- Communication is essential – People are accustomed to having multiple options for contacting a business. Provide chatbots and forms on your website. Offer phone numbers and SMS texting options. Use a patient portal. Most importantly, respond to communications promptly, because no one likes to wait for an answer.
- Customer service counts – Everyone on your team has a specific role, be it clinical or However, they all share an additional role, and that is customer service. From the receptionist to the hygienist, it is everyone’s job to make the patient feel like a VIP. If that is not happening, then basic customer service training can be a worthwhile investment.
- Focus on efficiency – Patients might not directly see the business side of your practice, but it has a direct impact on them. Outdated computer systems might require them to fill out extra paperwork. Inadequate phone systems can make it unnecessarily difficult to contact your office. Poor scheduling results in longer wait times. Simply stated, the smoother your office runs, the better the patients’ experiences will be.
Attracting plenty of new patients can help a dental practice survive. Converting them to loyal, long-term patients can help a dental practice thrive. The tips mentioned here are just a few of many ways to make that happen. One of the best ways to improve your success is to try and look at your practice through a patient’s eyes. What do they see, hear, and experience? What gives them reason to come back? What might stop them from returning? Use these insights to optimize your strategy. After all, a patient-friendly practice is a profit-friendly practice.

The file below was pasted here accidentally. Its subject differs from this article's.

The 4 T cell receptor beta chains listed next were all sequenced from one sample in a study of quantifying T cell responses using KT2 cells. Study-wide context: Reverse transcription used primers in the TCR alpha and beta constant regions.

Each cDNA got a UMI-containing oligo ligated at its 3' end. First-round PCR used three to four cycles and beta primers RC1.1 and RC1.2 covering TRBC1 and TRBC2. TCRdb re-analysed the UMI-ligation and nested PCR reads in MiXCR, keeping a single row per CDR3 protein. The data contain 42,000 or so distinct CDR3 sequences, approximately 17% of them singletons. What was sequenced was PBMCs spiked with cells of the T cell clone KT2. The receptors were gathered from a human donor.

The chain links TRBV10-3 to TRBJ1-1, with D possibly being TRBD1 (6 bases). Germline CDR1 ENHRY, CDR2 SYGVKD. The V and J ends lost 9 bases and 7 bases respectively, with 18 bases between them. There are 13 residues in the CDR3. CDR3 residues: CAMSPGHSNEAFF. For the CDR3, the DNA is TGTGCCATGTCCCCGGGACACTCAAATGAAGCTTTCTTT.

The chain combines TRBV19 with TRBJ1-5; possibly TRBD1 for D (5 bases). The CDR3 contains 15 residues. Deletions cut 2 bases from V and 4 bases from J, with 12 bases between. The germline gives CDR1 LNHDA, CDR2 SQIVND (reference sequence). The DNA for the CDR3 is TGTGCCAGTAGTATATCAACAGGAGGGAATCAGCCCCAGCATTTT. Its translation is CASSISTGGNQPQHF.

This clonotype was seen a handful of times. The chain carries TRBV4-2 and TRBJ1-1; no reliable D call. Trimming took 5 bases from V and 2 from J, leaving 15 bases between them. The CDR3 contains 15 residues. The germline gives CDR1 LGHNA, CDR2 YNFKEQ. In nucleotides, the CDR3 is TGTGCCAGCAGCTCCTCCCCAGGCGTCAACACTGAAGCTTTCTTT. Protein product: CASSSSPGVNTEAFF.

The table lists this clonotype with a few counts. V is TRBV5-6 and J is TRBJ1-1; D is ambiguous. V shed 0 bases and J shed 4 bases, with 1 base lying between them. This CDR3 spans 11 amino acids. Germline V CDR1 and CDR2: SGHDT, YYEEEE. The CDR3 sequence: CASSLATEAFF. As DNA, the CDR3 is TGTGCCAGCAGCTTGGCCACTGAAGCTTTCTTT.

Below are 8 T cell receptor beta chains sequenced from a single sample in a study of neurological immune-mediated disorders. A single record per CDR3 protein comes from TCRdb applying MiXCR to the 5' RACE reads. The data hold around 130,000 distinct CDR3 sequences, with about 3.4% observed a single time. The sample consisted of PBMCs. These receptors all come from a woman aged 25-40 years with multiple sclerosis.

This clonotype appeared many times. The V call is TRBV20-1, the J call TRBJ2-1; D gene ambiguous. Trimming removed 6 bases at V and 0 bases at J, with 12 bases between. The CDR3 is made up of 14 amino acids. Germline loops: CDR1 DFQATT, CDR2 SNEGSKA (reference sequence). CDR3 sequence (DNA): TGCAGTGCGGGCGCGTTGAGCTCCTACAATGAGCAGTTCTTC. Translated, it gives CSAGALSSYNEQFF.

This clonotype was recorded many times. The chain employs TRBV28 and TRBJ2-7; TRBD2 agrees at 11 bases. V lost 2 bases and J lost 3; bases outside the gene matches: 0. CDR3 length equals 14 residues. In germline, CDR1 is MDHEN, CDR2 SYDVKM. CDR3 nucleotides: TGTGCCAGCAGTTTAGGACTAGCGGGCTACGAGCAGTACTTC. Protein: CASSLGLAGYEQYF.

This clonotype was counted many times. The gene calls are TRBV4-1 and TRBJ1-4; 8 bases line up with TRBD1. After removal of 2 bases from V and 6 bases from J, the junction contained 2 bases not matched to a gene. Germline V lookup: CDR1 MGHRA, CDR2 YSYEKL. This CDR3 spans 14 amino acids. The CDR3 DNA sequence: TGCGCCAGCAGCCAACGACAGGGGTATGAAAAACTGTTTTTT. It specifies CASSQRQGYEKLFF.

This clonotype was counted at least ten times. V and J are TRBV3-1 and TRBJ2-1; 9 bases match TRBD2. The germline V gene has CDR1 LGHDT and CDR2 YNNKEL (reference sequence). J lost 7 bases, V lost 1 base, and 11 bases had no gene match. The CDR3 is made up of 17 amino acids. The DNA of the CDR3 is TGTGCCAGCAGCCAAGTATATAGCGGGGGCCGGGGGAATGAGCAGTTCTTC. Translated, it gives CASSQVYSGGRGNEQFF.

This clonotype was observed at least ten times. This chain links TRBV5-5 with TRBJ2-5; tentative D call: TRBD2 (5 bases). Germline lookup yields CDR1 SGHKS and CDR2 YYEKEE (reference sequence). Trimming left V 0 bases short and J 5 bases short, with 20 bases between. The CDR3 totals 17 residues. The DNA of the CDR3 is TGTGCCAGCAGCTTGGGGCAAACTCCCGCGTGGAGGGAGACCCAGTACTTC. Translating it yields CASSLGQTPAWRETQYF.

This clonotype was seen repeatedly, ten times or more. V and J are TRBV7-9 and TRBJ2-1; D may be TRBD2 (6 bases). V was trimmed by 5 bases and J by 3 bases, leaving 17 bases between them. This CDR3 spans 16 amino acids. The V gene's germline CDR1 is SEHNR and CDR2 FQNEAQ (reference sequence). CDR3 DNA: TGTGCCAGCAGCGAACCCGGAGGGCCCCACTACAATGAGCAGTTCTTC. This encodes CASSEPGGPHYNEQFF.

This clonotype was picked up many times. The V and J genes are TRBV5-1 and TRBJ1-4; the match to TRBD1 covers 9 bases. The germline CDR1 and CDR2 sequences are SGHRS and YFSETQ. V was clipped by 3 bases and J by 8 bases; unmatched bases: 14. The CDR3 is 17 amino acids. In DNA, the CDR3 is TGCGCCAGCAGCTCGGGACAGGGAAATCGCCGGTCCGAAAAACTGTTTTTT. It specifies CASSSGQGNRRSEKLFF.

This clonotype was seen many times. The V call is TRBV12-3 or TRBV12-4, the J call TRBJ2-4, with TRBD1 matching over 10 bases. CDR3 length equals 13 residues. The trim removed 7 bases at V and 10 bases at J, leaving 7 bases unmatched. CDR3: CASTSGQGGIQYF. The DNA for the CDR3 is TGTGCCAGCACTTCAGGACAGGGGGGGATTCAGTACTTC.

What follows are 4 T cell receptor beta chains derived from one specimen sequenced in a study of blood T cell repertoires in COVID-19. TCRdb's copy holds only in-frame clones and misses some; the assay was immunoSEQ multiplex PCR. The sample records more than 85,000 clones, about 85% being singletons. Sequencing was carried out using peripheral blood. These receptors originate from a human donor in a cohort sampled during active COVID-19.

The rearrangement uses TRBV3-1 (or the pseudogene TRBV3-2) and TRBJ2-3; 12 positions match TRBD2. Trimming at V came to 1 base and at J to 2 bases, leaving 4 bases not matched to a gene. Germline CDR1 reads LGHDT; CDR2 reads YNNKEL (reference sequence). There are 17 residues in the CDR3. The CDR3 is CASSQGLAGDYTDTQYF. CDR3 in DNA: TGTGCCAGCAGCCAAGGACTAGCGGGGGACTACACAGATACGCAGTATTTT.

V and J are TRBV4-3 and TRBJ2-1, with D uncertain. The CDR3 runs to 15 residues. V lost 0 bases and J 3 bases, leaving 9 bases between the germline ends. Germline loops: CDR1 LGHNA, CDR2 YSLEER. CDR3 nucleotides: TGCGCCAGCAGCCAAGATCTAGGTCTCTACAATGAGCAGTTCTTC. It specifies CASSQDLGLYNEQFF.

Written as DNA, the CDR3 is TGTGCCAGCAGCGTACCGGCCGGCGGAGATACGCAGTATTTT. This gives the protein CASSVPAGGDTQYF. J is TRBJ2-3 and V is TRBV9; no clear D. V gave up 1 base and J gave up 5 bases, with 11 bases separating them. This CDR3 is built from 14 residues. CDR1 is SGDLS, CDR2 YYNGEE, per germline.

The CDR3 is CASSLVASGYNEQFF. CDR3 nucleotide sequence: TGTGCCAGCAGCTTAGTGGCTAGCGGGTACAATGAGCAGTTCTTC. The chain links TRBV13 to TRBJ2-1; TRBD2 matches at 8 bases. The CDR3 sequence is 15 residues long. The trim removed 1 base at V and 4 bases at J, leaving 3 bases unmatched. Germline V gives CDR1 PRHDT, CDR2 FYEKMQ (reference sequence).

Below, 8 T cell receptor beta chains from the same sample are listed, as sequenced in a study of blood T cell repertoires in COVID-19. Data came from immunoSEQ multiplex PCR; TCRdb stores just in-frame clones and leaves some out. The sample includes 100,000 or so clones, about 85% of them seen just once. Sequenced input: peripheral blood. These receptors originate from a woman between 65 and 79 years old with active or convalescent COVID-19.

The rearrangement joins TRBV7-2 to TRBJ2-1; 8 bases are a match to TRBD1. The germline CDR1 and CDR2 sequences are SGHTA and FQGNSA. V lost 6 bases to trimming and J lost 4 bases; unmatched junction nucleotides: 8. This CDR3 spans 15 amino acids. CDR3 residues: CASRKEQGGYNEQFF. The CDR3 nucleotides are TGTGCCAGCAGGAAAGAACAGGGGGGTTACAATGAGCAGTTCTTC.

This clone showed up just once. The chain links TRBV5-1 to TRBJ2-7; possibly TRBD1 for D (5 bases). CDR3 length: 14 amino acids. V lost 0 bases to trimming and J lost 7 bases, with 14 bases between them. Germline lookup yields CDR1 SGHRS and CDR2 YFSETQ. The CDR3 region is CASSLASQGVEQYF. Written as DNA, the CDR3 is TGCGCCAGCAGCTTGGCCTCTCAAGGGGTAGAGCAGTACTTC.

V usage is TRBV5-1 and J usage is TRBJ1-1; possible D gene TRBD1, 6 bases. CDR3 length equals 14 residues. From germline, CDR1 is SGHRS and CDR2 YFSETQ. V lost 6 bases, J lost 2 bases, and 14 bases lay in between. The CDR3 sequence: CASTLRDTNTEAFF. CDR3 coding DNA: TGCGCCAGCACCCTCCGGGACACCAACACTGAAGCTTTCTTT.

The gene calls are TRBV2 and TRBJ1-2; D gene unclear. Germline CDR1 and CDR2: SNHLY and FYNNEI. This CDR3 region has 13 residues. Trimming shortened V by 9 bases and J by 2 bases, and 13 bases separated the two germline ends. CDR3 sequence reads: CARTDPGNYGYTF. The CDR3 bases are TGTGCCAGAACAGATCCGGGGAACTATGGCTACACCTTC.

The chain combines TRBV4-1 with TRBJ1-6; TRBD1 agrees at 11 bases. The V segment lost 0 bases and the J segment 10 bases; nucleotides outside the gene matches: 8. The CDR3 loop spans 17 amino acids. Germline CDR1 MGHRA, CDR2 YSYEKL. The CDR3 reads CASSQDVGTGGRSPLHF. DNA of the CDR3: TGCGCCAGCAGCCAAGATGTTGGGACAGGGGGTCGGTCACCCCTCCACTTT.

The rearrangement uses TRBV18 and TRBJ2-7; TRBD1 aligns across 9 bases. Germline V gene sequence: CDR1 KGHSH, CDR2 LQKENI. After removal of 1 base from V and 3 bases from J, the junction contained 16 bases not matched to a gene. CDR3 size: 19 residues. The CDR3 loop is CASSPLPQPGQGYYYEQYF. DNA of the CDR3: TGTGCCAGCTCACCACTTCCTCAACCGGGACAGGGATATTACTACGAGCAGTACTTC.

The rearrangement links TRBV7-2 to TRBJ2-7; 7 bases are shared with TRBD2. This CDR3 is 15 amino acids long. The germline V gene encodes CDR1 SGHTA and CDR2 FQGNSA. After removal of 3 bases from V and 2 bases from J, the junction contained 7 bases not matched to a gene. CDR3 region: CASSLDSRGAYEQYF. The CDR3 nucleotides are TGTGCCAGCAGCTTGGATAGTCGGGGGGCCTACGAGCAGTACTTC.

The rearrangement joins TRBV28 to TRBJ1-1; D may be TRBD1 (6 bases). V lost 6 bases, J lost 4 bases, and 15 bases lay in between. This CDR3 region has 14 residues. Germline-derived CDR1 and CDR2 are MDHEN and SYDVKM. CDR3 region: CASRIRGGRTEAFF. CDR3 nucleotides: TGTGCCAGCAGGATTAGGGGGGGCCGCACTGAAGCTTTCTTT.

About the Author:
Naren Arulrajah, President and CEO of Ekwa Marketing, has been a leader in medical marketing for over a decade. Ekwa provides comprehensive marketing solutions for busy dentists, with a team of more than 180 full time professionals, providing web design, hosting, content creation, social media, reputation management, SEO, and more. If you’re looking for ways to boost your marketing results, call 855-598-3320 for a free strategy session with Naren.